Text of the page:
Courtesy of Celebrity Cruises
Courtesy of Celebrity Cruises
A convenient marina off the back off the “Celebrity Flora” makes daily landings a breeze.
If you don’t think cruising is for you, you may soften your stance when you see the groundbreaking ship that Celebrity Cruises debuted in the wildlife-filled archipelago.
Christened last month by environmentalist Yolanda Kakabadse, the 100-passenger Celebrity Flora is now in a class of its own in the Galápagos, where many of the most-alluring sites are only reachable by sea.
Billed as the first cruise vessel custom-built for the destination, Celebrity Flora boasts by far the most luxurious accommodations in the Galápagos–on land or sea. Two penthouse suites spanning the width of the ship measure nearly 1,300 square feet each and feature such luxuries as king-size beds topped with plush cashmere mattresses. All the other accommodations are suites, too, with even the smallest among them dwarfing the typical cabin on a Galápagos vessel.
Other onboard features include two restaurants with menus crafted by a Michelin-starred chef, a lounge with wall-to-wall windows to maximize wildlife viewing, and a laboratory for hands-on science lessons. The open decks of Celebrity Flora are far more spacious than those found on any other Galápagos vessel, and they include multiple lounge areas, a plunge pool, and a stargazing platform.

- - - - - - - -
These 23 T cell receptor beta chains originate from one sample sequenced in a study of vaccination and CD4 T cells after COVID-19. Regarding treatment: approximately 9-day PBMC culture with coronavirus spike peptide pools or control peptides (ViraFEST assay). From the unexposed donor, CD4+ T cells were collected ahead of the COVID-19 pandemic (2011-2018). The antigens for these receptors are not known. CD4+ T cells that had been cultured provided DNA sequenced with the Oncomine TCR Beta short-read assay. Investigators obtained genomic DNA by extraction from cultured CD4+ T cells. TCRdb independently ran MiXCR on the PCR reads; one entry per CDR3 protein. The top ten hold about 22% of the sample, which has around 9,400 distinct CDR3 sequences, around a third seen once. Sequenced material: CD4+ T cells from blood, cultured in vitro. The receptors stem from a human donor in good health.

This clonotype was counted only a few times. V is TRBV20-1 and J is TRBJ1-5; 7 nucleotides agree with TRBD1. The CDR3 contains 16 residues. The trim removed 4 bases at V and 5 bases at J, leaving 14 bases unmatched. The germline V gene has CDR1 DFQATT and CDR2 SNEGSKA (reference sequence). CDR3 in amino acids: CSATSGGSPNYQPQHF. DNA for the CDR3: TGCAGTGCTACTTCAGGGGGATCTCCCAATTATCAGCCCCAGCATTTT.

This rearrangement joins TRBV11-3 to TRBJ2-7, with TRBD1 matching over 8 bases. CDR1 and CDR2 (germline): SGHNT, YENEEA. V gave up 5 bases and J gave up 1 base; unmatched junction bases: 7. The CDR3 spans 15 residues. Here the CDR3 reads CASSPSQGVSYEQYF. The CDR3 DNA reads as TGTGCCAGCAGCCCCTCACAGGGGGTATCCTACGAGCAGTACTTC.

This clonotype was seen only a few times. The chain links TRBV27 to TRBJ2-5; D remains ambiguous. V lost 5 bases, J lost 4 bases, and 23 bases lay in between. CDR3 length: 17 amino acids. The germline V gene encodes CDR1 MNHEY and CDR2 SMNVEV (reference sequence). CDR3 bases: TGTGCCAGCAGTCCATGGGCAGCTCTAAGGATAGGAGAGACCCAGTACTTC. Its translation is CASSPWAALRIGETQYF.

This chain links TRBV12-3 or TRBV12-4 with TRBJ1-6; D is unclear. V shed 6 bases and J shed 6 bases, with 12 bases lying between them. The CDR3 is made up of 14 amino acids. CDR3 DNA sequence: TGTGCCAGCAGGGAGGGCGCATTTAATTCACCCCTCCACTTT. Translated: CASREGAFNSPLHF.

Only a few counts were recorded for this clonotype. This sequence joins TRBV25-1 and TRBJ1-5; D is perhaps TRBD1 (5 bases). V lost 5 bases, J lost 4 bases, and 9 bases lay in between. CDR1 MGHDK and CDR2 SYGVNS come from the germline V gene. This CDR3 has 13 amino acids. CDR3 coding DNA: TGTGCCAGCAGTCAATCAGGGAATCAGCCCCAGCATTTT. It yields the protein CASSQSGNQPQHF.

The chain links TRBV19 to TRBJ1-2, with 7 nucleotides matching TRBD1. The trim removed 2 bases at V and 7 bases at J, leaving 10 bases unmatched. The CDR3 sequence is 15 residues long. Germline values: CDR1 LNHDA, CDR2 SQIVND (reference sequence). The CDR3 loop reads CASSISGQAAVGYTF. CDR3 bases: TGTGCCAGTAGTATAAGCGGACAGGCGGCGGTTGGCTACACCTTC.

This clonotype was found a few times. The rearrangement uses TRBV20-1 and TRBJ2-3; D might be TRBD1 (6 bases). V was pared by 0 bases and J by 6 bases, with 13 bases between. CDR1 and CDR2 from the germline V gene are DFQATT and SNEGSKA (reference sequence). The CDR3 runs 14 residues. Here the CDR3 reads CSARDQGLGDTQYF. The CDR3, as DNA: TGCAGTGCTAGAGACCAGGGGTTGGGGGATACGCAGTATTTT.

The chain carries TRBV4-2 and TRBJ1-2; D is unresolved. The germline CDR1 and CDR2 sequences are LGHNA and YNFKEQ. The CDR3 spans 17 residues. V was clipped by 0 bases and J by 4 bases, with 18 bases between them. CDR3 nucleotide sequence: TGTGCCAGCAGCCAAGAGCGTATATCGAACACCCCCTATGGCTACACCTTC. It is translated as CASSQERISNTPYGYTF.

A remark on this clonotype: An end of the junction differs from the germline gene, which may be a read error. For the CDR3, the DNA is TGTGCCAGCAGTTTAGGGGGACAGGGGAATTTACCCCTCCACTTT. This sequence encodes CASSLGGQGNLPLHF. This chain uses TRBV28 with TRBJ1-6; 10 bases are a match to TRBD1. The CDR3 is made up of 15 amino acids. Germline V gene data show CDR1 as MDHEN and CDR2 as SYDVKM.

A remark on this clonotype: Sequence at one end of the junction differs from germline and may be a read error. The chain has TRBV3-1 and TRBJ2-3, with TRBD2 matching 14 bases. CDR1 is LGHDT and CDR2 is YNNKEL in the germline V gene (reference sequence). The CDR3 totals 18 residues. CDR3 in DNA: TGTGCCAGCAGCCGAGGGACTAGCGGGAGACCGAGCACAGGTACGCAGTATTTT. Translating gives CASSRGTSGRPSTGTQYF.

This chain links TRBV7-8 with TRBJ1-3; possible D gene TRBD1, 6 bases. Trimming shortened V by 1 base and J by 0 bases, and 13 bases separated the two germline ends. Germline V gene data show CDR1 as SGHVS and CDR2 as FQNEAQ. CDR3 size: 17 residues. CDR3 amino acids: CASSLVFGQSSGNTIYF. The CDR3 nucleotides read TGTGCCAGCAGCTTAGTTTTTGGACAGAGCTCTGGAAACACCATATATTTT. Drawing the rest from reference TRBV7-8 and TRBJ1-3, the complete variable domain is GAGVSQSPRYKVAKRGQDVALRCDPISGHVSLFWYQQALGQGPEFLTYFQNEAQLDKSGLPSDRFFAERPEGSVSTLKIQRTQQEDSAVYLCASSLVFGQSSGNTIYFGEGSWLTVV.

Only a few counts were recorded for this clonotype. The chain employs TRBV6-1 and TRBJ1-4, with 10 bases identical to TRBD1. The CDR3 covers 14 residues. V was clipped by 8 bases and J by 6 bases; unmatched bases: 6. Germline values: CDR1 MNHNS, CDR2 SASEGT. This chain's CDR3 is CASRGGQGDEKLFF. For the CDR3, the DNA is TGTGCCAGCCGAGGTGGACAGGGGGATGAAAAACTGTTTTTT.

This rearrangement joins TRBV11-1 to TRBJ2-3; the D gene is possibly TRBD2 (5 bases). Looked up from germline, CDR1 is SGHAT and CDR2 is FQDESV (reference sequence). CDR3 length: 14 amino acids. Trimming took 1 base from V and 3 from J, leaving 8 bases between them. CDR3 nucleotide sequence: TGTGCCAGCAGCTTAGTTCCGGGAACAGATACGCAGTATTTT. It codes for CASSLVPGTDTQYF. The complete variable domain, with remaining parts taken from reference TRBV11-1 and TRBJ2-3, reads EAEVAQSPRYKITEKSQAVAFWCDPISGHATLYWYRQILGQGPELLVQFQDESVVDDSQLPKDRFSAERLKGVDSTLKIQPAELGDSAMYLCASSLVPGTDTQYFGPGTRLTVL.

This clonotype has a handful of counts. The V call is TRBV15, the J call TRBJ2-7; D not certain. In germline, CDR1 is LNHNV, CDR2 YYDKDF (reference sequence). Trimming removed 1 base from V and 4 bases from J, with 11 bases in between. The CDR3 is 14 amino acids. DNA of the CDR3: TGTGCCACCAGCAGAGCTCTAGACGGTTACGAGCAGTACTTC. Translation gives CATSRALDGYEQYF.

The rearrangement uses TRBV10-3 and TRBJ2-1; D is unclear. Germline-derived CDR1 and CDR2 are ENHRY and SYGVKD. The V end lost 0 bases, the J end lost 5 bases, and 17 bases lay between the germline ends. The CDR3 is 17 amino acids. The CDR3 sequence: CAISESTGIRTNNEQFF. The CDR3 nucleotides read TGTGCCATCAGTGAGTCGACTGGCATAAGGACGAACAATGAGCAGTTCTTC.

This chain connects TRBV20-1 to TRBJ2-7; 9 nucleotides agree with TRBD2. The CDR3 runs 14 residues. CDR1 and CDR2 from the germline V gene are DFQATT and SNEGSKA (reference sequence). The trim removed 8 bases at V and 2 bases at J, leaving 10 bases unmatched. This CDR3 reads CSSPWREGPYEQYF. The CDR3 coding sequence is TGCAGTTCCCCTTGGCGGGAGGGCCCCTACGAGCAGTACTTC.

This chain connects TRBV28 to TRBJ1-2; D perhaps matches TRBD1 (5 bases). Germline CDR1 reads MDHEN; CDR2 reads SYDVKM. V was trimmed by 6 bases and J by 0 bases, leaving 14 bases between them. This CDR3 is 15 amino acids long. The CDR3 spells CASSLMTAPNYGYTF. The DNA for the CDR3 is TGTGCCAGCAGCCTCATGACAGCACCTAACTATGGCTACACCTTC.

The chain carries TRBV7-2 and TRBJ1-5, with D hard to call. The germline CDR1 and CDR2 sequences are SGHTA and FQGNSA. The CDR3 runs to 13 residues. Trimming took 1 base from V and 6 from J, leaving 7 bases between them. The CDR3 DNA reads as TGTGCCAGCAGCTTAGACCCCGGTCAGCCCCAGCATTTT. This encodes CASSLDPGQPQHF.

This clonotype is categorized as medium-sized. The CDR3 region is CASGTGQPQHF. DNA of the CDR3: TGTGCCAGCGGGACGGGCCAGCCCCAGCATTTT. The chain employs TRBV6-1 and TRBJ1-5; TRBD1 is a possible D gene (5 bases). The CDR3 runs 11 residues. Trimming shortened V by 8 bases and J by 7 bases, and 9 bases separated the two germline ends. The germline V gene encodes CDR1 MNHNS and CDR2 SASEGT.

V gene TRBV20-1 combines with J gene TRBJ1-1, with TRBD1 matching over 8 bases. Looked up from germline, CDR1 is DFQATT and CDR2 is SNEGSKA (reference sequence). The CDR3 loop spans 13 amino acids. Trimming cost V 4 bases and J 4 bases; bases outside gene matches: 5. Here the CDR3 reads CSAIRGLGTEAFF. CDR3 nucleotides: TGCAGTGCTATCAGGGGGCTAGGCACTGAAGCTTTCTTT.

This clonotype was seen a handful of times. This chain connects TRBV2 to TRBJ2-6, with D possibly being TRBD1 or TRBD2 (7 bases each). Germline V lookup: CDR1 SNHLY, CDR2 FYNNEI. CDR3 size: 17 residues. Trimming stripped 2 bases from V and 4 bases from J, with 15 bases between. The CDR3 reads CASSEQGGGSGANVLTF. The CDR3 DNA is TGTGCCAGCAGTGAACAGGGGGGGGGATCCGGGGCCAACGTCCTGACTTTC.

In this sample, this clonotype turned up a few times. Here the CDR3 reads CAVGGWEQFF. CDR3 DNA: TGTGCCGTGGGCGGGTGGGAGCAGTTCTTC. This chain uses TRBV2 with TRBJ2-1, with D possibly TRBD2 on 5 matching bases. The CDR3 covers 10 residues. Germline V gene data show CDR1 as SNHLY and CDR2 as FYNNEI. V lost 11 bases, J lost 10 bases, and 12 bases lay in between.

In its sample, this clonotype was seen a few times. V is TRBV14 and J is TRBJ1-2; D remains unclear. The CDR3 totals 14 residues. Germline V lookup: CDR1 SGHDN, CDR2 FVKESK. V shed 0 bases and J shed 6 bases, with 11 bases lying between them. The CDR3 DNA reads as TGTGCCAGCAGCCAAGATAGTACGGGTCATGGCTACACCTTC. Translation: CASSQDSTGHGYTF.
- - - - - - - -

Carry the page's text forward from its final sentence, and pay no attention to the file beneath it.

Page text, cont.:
There is also a dedicated area for glamping—two sets of cabanas on the top deck are available for sleeping under the stars. For $299 a night, you can book an experience that starts with dinner and ends with sleeping in a cabana.
Such a range of amenities is unusual in the Galápagos, where many of the 80-plus cruise vessels that account for a majority of tourism to the archipelago are relatively old and cramped. Two of the best-known ships in the islands, luxury line Silversea’s 100-passenger Silver Explorer and Lindblad Expeditions’ 48-passenger National Geographic Islander, date to the 1990s and offer significantly less space per passenger.
In part, that’s because strict regulations designed to protect the area’s unique environment make it difficult to bring a new vessel into the destination. For every tourist berth that is added, one must be removed. Miami-based Celebrity Cruises, the company behind Celebrity Flora, has taken one of its older Galápagos vessels out of circulation to make room for it.
In building Celebrity Flora, Celebrity rethought everything about what a Galápagos vessel should be. The ship boasts a stunning fold-down marina at its back that makes coming and going by boat a breeze. This is a big deal, given that daily landings by boat–often two a day–at various islands to ogle land iguanas, tortoises, blue-footed boobies, and other iconic wildlife are at the core of any Galápagos cruise. On other expedition ships, the boarding process for the inflatable landing craft that take you to shore can be quite clunky. You typically board through a small door that opens from the side of the vessel (often located at the end of a narrow corridor, where passengers get bunched up waiting to board) and climb down onto a boat that is bobbing in the waves. The marina makes the whole process considerably more comfortable.